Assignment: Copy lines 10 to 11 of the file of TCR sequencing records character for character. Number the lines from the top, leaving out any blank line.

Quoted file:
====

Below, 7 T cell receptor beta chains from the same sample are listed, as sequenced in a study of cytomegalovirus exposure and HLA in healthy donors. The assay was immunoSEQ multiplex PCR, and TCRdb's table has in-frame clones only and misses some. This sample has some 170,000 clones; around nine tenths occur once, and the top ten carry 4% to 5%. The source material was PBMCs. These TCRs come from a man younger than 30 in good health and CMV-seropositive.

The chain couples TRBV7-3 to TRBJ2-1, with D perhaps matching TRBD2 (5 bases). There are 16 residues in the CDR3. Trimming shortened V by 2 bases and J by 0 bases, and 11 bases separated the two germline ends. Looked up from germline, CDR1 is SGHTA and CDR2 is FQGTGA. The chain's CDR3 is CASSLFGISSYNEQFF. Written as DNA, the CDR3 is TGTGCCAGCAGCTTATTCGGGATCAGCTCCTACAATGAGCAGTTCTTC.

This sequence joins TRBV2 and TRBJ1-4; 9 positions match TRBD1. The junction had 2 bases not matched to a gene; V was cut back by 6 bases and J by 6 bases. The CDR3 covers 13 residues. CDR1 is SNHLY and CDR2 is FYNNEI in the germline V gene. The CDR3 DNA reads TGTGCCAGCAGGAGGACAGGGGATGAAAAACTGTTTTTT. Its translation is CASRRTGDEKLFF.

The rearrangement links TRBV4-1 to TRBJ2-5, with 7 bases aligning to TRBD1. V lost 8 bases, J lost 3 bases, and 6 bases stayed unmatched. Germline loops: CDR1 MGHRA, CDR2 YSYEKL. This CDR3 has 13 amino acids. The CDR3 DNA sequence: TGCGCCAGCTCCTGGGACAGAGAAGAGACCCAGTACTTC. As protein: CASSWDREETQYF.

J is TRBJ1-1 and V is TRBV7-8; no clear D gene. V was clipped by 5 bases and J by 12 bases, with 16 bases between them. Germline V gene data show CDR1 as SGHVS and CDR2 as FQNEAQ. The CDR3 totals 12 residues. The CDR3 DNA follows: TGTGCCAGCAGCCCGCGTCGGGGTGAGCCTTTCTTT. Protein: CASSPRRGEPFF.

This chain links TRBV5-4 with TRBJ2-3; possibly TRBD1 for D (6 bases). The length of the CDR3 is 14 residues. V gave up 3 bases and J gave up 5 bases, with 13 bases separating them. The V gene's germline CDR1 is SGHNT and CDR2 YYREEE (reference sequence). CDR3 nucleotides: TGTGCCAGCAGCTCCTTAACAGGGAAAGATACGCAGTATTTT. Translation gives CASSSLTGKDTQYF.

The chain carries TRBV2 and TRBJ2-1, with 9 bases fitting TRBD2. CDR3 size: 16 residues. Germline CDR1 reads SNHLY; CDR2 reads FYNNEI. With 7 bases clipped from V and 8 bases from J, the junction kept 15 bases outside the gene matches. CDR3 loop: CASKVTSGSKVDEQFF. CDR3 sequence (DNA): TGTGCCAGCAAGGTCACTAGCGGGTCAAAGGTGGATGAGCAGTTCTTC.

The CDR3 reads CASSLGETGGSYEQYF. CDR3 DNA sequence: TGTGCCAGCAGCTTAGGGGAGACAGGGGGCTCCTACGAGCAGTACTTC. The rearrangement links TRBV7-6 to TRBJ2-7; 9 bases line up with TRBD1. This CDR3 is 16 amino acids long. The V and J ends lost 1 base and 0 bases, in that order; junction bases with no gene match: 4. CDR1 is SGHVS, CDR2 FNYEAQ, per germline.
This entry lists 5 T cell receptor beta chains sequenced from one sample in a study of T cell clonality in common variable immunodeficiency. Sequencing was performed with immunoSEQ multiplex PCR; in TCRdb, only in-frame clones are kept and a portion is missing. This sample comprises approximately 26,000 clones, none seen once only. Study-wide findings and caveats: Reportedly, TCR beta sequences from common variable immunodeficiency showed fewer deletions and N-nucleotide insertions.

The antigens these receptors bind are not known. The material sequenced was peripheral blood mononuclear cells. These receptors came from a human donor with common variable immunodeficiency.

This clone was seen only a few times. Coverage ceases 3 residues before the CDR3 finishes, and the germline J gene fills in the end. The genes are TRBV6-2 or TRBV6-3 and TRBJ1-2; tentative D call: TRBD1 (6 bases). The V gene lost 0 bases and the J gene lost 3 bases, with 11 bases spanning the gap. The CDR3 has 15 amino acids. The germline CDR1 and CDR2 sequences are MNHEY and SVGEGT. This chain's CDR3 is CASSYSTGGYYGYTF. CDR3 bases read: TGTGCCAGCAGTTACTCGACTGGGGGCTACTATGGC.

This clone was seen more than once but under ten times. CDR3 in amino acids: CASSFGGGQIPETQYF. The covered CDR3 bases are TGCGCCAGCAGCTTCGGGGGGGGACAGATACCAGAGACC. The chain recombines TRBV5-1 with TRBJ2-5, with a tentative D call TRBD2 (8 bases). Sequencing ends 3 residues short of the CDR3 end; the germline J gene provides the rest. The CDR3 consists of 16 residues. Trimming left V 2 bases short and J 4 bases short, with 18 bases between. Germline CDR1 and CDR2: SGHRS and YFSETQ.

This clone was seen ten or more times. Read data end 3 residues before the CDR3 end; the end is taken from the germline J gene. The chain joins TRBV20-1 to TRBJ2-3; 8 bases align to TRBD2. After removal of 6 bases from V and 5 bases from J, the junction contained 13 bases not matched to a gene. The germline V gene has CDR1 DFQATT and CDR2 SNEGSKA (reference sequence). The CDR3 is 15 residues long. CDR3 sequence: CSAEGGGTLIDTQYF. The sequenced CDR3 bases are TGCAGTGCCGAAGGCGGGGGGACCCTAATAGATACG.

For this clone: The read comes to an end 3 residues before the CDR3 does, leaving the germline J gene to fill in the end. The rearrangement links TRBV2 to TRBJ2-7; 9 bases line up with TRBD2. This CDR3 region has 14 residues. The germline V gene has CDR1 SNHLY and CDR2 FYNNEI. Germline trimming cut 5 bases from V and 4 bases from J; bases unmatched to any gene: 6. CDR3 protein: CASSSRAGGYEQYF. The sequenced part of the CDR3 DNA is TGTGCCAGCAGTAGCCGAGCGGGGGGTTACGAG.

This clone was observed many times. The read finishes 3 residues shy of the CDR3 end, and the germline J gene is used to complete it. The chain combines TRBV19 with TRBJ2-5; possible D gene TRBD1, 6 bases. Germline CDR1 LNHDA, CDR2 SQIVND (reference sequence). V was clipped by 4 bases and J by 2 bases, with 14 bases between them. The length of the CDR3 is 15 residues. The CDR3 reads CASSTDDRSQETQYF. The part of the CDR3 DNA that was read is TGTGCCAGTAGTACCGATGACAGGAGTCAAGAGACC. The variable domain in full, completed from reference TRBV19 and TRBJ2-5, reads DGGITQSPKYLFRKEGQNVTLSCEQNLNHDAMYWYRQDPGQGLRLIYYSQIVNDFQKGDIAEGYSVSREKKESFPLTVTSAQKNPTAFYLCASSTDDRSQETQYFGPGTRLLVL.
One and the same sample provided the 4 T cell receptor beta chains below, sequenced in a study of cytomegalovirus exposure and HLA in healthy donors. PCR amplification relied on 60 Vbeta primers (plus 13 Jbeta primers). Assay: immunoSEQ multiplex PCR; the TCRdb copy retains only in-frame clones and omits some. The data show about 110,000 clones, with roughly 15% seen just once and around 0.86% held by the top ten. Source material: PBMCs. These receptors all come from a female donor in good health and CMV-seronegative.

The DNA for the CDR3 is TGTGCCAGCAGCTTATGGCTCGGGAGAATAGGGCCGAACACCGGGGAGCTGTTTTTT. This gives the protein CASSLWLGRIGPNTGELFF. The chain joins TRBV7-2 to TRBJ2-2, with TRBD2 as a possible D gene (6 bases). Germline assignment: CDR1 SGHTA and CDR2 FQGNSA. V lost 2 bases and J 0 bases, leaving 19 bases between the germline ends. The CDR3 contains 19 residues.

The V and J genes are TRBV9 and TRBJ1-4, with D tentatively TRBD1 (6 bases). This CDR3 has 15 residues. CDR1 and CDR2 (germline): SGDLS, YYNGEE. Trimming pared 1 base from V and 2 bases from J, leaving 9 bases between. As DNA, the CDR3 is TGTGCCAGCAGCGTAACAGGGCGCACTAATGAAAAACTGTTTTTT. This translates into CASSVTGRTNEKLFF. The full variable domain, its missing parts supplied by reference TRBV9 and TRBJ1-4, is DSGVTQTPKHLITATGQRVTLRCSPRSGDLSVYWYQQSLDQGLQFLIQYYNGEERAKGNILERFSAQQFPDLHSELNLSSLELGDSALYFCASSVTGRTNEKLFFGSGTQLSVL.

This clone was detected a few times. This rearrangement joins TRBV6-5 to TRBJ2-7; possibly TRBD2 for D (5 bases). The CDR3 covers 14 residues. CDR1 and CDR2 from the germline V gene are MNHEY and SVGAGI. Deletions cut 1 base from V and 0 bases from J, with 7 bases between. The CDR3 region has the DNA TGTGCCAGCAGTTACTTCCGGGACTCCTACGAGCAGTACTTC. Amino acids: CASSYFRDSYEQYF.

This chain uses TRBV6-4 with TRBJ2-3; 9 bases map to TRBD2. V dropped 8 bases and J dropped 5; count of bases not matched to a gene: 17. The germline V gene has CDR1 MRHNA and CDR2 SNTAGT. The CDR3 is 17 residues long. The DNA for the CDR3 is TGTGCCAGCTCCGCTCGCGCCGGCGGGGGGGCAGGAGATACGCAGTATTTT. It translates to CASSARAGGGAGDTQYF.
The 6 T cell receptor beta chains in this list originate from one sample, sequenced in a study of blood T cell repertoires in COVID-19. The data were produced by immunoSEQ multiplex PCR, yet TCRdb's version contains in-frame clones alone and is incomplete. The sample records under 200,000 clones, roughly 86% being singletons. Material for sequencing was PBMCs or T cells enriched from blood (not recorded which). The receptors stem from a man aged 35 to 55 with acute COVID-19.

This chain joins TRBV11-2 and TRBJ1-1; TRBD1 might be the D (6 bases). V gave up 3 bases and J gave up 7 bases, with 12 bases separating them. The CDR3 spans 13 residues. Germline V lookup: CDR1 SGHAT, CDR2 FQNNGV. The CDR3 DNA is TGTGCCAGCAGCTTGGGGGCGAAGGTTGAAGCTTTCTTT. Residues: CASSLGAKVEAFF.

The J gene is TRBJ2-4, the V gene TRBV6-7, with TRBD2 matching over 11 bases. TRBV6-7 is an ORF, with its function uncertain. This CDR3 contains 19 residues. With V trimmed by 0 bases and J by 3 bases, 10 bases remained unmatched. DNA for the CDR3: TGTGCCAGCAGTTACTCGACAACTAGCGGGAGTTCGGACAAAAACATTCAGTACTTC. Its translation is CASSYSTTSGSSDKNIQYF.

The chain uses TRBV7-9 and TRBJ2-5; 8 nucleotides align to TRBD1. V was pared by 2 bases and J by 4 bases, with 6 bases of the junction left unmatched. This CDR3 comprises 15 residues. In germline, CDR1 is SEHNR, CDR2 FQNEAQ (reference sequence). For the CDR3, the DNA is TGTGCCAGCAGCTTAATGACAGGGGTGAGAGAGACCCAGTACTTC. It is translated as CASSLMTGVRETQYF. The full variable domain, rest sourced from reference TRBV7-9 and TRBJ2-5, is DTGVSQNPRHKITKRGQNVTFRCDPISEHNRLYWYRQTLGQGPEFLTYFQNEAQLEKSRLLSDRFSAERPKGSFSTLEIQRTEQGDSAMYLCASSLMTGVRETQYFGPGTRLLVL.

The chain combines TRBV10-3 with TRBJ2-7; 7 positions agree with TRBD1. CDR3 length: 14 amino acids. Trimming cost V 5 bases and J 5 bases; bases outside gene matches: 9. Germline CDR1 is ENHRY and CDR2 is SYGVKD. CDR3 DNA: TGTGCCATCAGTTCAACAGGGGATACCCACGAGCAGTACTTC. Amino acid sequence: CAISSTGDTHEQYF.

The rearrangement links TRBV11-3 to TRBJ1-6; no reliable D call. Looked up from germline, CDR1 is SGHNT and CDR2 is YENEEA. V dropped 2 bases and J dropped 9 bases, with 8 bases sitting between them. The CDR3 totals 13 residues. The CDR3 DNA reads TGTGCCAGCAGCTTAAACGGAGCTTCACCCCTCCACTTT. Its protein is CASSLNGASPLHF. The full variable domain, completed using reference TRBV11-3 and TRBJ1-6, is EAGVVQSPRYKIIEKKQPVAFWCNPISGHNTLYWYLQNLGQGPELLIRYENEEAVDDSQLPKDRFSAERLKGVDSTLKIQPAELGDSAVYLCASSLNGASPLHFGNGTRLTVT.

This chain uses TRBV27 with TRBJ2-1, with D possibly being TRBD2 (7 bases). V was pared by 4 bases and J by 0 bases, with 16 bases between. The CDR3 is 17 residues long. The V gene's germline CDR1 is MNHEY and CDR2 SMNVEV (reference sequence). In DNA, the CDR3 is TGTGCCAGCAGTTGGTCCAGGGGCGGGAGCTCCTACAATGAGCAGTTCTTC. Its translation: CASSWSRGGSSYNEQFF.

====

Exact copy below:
The antigens these receptors bind are not known. The material sequenced was peripheral blood mononuclear cells. These receptors came from a human donor with common variable immunodeficiency.

This clone was seen only a few times. Coverage ceases 3 residues before the CDR3 finishes, and the germline J gene fills in the end. The genes are TRBV6-2 or TRBV6-3 and TRBJ1-2; tentative D call: TRBD1 (6 bases). The V gene lost 0 bases and the J gene lost 3 bases, with 11 bases spanning the gap. The CDR3 has 15 amino acids. The germline CDR1 and CDR2 sequences are MNHEY and SVGEGT. This chain's CDR3 is CASSYSTGGYYGYTF. CDR3 bases read: TGTGCCAGCAGTTACTCGACTGGGGGCTACTATGGC.